Weekly events include Thursday naked parties and La Cruise Wednesdays. Guys aged 25 years or younger typically get a discount on entry!
Cargo Sauna takes pride in its four floors of updated facilities which include group showers, lounge areas, a Finnish sauna, a swimming pool, a jacuzzi, and a smoking room. Underwater lights in the jacuzzies give the room a sexy, comfortable ambiance.
Conveniently located right near the Vieux Port, Cargo is super easy to get to from anywhere in Marseille.
Marseille Travel Tips
The restaurants along the Vieux Port waterfront will look convenient and pretty, but you’re better off eating somewhere just a few blocks inland.
Most seaside restaurants here are going to cater to tourists and likely won’t have as good of food. Don’t stress though, because there are loads of great restaurants just south of the Vieux Port.
Immigrant Communities in Marseille
Marseille has a huge immigrant population. The city has especially large Algerian, Tunisian and Moroccan communities. These people bring with them a lot of culture and tradition.
Embrace this and go eat at one of the many Tunisian or Moroccan restaurants in Marseille!
Driving in Marseille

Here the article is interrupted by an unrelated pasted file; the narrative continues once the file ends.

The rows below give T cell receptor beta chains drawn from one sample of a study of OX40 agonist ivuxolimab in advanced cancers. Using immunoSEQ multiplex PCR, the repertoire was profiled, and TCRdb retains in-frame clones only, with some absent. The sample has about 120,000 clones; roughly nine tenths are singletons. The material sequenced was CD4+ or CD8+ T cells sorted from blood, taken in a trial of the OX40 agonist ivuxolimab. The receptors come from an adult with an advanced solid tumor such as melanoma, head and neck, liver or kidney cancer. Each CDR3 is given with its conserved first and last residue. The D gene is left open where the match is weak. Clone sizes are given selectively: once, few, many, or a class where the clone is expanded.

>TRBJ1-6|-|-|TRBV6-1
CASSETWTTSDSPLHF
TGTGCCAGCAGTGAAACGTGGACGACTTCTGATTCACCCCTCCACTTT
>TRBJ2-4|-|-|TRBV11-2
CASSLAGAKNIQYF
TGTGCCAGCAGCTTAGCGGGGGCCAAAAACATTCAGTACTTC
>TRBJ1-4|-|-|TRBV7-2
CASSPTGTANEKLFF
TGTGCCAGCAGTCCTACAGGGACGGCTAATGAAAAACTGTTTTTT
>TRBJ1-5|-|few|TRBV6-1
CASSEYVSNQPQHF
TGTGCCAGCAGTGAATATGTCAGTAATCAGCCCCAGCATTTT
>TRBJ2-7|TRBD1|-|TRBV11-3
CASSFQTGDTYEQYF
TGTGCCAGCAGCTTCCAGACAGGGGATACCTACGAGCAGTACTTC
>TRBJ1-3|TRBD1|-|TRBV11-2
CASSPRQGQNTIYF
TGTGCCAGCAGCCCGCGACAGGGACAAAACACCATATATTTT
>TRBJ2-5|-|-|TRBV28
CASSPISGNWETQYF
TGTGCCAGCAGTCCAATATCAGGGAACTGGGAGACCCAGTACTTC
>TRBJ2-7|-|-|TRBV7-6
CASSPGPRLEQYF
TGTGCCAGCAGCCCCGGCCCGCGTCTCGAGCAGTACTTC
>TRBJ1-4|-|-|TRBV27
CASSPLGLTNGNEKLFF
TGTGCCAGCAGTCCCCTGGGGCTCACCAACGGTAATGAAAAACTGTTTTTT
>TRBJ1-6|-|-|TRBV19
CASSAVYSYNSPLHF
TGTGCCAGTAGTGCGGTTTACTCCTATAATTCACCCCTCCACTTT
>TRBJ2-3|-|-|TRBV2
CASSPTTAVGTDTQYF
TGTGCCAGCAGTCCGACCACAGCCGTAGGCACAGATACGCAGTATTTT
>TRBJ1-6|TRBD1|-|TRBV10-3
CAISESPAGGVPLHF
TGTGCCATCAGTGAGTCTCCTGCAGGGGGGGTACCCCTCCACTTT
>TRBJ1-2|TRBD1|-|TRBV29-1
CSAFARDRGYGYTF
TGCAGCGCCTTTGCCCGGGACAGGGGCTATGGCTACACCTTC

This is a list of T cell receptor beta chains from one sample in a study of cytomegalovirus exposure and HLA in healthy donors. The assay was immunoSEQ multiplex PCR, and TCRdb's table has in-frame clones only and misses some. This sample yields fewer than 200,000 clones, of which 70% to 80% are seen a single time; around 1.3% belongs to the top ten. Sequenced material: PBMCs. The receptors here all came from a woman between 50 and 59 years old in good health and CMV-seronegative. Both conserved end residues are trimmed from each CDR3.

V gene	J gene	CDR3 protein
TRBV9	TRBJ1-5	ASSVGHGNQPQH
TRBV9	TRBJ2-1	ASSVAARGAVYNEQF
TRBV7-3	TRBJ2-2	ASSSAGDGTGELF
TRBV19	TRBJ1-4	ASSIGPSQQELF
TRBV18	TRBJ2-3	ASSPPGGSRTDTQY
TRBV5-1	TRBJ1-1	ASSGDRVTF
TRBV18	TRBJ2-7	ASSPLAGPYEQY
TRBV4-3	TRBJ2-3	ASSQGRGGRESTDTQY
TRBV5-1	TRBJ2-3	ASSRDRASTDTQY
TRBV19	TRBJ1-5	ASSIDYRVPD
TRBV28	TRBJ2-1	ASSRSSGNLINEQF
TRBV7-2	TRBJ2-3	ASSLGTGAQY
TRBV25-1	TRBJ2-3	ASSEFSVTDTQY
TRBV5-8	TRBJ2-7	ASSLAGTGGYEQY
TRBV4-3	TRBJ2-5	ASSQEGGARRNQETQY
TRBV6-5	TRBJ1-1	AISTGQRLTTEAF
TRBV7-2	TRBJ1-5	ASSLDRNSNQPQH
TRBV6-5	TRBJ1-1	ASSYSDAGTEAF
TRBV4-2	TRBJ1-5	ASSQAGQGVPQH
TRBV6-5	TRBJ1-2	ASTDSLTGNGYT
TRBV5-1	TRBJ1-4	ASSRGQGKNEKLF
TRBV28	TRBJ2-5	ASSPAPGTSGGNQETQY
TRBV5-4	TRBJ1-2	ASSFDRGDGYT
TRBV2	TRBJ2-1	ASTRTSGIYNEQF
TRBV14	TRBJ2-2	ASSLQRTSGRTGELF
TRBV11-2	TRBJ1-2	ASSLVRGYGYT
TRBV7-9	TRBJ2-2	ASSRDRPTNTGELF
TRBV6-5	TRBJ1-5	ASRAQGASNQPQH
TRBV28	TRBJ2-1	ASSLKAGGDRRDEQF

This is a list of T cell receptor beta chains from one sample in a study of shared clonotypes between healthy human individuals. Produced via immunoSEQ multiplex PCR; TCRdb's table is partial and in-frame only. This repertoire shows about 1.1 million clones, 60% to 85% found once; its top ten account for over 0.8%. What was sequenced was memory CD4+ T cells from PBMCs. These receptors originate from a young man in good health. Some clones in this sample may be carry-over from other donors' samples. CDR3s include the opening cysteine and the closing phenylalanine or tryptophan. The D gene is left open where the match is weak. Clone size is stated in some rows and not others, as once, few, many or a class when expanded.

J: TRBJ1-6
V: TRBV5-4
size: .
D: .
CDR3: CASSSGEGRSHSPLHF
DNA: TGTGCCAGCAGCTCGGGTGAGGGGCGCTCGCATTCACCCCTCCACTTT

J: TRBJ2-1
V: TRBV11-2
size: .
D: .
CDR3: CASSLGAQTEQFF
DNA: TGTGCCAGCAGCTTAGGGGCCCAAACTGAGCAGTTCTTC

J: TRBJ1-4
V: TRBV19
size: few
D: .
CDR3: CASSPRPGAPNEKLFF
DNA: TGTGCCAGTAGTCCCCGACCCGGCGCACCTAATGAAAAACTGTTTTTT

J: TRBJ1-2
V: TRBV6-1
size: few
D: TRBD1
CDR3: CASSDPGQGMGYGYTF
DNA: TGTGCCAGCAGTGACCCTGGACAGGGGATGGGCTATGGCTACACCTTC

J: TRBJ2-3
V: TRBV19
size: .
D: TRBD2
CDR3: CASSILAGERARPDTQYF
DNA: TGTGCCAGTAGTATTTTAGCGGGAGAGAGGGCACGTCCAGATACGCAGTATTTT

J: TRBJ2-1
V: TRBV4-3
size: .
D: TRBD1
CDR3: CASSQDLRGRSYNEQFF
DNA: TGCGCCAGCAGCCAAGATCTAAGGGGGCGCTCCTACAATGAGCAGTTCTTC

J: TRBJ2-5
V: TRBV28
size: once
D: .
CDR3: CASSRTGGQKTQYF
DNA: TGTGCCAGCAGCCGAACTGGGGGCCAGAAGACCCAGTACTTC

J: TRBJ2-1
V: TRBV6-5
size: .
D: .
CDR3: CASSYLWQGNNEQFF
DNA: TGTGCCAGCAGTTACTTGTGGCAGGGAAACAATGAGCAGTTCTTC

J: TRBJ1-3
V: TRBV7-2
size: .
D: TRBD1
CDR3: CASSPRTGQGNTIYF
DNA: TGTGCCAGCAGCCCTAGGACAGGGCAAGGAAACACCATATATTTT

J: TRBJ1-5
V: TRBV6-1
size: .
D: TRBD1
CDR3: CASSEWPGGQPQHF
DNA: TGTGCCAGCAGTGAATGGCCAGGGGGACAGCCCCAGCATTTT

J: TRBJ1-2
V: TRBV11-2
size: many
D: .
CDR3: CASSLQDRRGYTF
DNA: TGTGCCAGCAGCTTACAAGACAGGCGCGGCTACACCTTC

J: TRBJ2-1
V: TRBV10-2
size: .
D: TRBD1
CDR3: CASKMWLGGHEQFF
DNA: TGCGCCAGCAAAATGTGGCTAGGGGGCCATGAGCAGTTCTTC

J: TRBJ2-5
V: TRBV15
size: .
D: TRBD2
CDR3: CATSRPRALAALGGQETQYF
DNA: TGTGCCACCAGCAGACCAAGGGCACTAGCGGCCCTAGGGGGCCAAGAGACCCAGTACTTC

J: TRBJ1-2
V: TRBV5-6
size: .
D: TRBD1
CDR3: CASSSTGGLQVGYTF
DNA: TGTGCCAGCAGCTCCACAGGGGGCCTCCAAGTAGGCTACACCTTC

One of the most populated metro areas of France, driving in Marseille can be tricky. People also tend to drive more aggressively here compared to other areas in the south of France.
Be aware of toll roads and tunnels, for which you should always have a credit card handy. If you’ll need parking near the city center / Vieux port area, plan ahead. You’ll likely need to use a parking garage.
Marseille Trip Planning Links
Flights: Trip.com is one of my favorite engines for clearly comparing the cheapest and shortest-duration flights.
Hotels: I always use Booking.com, undeniably the world’s best hotel platform.
Swimwear: Look your best at the beach or hotel pool with wolfyy’s suggestions from top gay swimwear brands.
Luggage: Bring the right kind of luggage for your trip with ideas from my favorite suitcases, backpacks, and day bags.